Ah, I mean, I think there are, there are lots of parts to that. But probably probably a main one is actually Cait O'Riordan, saying we're going to do it. And we have a target to be 50/50 by 2023. I can't actually remember the exact details. But but to say here is a here is a target we have for our department, and then to be to be specifying OKRs for it, quarter after quarter. And everyone knowing that this is kind of an expectation. So. So you're, you're thinking in terms of how are we doing in terms of our hiring, and being willing to say, we've got 100 CVs in for this role, and they're all men, go back to the go back to the to the recruiters and say, this is this doesn't seem possible, really, that there are no women at all. And women's just one aspect, obviously, there's tons of other aspects of diversity that are really important, we probably made more progress initially, on women, and that's partly because it was one of the bits of data that we also had. So when I was I was the first woman tech director. There'd been no, there have been no women architects, we kind of didn't, we moved away from architects and moved to principal engineers. But there were no women architects, I was the first woman principal engineer. But then we got to the point where probably 40-50% of Principal engineers, were woman, technical director, by the time I left, we were the majority women, on the technical directors, you know, only only marginally, but it's amazing compared to pretty much anywhere else. Partly it's that people see, they see the path. And, and it's perfectly normal for a senior person in the discussion in the technology team at the FT to be a woman, which I just think sets that like expectation. But it's it's really around the data. So when I became a tech director, every time that we did a promotions round, we'd look at the data. Were we putting forward men and women at similar numbers? What were the current salary distributions within each role for men versus women, because you want to make sure that there isn't some systematic bias there. And you want to do the same for other aspects of diversity. But it's harder to do that until you have that data. So the FT did introduce into the HR system, the ability to say, to say more about yourself, you know, to say, what's your background, you know, all kinds of levels really. And I think having that data and actually looking, looking at it is, is useful. It's difficult sometimes, because there may just not be enough people in a particular area for it to be meaningful, a meaningful thing, but at least it just gives you a framework for going oh, you know what, this person's definitely not being rewarded the way that their peer is, it takes time as well because you know, when you start from a position where there hasn't been a very obvious pay band, so we'd introduced like we introduced about there is a pay band. And initially there was a lot of, well, here's our here's our sort of internally shared not really very public with everybody, but the hiring managers knew about it. And then we'd look at where the outliers were. Because then the first thing you're trying to do is make sure that you're fixing those. And we started off with pay bands that had a definite overlap, because, because basically, otherwise, you had so many outliers. But I do, I do think that like, you start with that, but actually, it gets easier, the more that you already have people in place, because quite often you get recommendations, or people, you know, people come and join you because they've heard its a good place to work. And you're, you go from having to make a special effort to make sure that you have a diverse interviewing panel, which, you know, incidentally, has an impact on the people who are, who are showing that it's diverse. Because if you as a woman engineer are in every interview, because we're trying to show that there are women here, what you're not doing is the other stuff that could get you promoted, so you have to make sure that it's rewarded for them. But eventually, it just becomes much easier, because it's just natural that you have a diverse interview panel.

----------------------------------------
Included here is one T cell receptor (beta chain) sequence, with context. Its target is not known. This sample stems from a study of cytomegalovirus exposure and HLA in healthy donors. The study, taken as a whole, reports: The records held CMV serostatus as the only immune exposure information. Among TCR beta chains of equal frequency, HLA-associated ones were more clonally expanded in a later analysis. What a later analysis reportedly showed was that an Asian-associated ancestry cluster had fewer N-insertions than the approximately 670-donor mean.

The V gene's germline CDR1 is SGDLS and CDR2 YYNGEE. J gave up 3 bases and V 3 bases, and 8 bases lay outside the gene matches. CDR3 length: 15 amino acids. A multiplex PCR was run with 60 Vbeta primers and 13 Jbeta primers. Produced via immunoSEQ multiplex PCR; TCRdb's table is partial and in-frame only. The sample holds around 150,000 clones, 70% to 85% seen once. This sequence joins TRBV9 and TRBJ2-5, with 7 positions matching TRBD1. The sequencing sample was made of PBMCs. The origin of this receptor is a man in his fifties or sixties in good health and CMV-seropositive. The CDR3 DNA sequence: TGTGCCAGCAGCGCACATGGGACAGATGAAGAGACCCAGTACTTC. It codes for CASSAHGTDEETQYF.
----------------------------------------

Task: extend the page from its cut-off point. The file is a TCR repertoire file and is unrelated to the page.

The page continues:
Aaron Randall 46:11